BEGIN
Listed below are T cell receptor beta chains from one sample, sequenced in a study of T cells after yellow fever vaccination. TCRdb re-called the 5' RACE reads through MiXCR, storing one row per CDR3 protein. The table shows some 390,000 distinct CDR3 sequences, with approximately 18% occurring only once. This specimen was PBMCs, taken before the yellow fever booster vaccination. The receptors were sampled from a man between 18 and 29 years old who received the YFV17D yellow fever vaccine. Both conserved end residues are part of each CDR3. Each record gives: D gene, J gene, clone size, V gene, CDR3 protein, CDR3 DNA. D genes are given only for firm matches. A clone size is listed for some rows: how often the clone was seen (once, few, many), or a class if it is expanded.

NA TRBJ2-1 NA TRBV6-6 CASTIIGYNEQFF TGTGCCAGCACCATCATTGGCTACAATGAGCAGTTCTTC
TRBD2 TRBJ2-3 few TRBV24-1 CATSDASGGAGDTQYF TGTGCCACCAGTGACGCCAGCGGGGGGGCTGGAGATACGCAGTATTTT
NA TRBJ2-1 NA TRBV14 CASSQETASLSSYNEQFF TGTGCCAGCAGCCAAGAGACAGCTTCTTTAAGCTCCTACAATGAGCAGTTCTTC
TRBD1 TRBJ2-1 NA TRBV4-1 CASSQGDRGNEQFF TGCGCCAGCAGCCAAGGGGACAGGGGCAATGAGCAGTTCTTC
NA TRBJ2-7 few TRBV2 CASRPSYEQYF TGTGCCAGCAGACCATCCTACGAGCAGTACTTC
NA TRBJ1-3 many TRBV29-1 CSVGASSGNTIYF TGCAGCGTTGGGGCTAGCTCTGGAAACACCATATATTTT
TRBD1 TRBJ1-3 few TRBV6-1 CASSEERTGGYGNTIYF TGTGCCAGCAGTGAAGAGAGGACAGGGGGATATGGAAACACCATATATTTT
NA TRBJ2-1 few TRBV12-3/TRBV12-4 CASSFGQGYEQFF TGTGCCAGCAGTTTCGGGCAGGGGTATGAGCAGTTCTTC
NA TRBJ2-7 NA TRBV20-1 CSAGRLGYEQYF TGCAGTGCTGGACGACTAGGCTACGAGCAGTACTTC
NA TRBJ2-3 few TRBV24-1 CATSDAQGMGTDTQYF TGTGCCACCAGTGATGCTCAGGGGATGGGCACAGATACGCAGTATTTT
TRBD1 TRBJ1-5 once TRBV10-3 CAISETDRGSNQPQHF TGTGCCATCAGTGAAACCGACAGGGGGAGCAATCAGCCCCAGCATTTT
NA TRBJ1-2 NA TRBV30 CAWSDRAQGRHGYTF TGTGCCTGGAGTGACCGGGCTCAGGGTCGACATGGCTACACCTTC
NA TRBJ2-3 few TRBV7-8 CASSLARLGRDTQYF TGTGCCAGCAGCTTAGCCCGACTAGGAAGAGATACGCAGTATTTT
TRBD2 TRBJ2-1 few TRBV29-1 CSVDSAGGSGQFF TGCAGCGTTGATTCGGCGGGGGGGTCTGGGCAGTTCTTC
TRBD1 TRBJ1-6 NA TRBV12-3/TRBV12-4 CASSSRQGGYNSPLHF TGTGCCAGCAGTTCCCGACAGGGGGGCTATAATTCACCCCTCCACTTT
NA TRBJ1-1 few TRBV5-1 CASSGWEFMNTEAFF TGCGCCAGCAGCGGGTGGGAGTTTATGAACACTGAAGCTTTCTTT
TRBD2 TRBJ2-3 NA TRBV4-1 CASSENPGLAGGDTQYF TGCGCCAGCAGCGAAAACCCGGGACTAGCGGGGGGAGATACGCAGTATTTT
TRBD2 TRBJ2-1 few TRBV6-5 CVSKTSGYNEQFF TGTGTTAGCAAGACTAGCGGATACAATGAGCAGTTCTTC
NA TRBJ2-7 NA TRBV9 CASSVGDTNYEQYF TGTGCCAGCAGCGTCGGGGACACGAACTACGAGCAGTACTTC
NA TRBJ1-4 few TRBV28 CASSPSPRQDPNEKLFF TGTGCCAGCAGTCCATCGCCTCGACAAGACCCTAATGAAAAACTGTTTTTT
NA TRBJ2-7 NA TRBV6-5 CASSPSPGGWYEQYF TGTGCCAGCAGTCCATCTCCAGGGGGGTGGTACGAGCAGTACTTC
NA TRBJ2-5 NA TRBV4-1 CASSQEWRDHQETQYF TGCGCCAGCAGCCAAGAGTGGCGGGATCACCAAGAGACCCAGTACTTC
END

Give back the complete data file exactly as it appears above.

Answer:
Listed below are T cell receptor beta chains from one sample, sequenced in a study of T cells after yellow fever vaccination. TCRdb re-called the 5' RACE reads through MiXCR, storing one row per CDR3 protein. The table shows some 390,000 distinct CDR3 sequences, with approximately 18% occurring only once. This specimen was PBMCs, taken before the yellow fever booster vaccination. The receptors were sampled from a man between 18 and 29 years old who received the YFV17D yellow fever vaccine. Both conserved end residues are part of each CDR3. Each record gives: D gene, J gene, clone size, V gene, CDR3 protein, CDR3 DNA. D genes are given only for firm matches. A clone size is listed for some rows: how often the clone was seen (once, few, many), or a class if it is expanded.

NA TRBJ2-1 NA TRBV6-6 CASTIIGYNEQFF TGTGCCAGCACCATCATTGGCTACAATGAGCAGTTCTTC
TRBD2 TRBJ2-3 few TRBV24-1 CATSDASGGAGDTQYF TGTGCCACCAGTGACGCCAGCGGGGGGGCTGGAGATACGCAGTATTTT
NA TRBJ2-1 NA TRBV14 CASSQETASLSSYNEQFF TGTGCCAGCAGCCAAGAGACAGCTTCTTTAAGCTCCTACAATGAGCAGTTCTTC
TRBD1 TRBJ2-1 NA TRBV4-1 CASSQGDRGNEQFF TGCGCCAGCAGCCAAGGGGACAGGGGCAATGAGCAGTTCTTC
NA TRBJ2-7 few TRBV2 CASRPSYEQYF TGTGCCAGCAGACCATCCTACGAGCAGTACTTC
NA TRBJ1-3 many TRBV29-1 CSVGASSGNTIYF TGCAGCGTTGGGGCTAGCTCTGGAAACACCATATATTTT
TRBD1 TRBJ1-3 few TRBV6-1 CASSEERTGGYGNTIYF TGTGCCAGCAGTGAAGAGAGGACAGGGGGATATGGAAACACCATATATTTT
NA TRBJ2-1 few TRBV12-3/TRBV12-4 CASSFGQGYEQFF TGTGCCAGCAGTTTCGGGCAGGGGTATGAGCAGTTCTTC
NA TRBJ2-7 NA TRBV20-1 CSAGRLGYEQYF TGCAGTGCTGGACGACTAGGCTACGAGCAGTACTTC
NA TRBJ2-3 few TRBV24-1 CATSDAQGMGTDTQYF TGTGCCACCAGTGATGCTCAGGGGATGGGCACAGATACGCAGTATTTT
TRBD1 TRBJ1-5 once TRBV10-3 CAISETDRGSNQPQHF TGTGCCATCAGTGAAACCGACAGGGGGAGCAATCAGCCCCAGCATTTT
NA TRBJ1-2 NA TRBV30 CAWSDRAQGRHGYTF TGTGCCTGGAGTGACCGGGCTCAGGGTCGACATGGCTACACCTTC
NA TRBJ2-3 few TRBV7-8 CASSLARLGRDTQYF TGTGCCAGCAGCTTAGCCCGACTAGGAAGAGATACGCAGTATTTT
TRBD2 TRBJ2-1 few TRBV29-1 CSVDSAGGSGQFF TGCAGCGTTGATTCGGCGGGGGGGTCTGGGCAGTTCTTC
TRBD1 TRBJ1-6 NA TRBV12-3/TRBV12-4 CASSSRQGGYNSPLHF TGTGCCAGCAGTTCCCGACAGGGGGGCTATAATTCACCCCTCCACTTT
NA TRBJ1-1 few TRBV5-1 CASSGWEFMNTEAFF TGCGCCAGCAGCGGGTGGGAGTTTATGAACACTGAAGCTTTCTTT
TRBD2 TRBJ2-3 NA TRBV4-1 CASSENPGLAGGDTQYF TGCGCCAGCAGCGAAAACCCGGGACTAGCGGGGGGAGATACGCAGTATTTT
TRBD2 TRBJ2-1 few TRBV6-5 CVSKTSGYNEQFF TGTGTTAGCAAGACTAGCGGATACAATGAGCAGTTCTTC
NA TRBJ2-7 NA TRBV9 CASSVGDTNYEQYF TGTGCCAGCAGCGTCGGGGACACGAACTACGAGCAGTACTTC
NA TRBJ1-4 few TRBV28 CASSPSPRQDPNEKLFF TGTGCCAGCAGTCCATCGCCTCGACAAGACCCTAATGAAAAACTGTTTTTT
NA TRBJ2-7 NA TRBV6-5 CASSPSPGGWYEQYF TGTGCCAGCAGTCCATCTCCAGGGGGGTGGTACGAGCAGTACTTC
NA TRBJ2-5 NA TRBV4-1 CASSQEWRDHQETQYF TGCGCCAGCAGCCAAGAGTGGCGGGATCACCAAGAGACCCAGTACTTC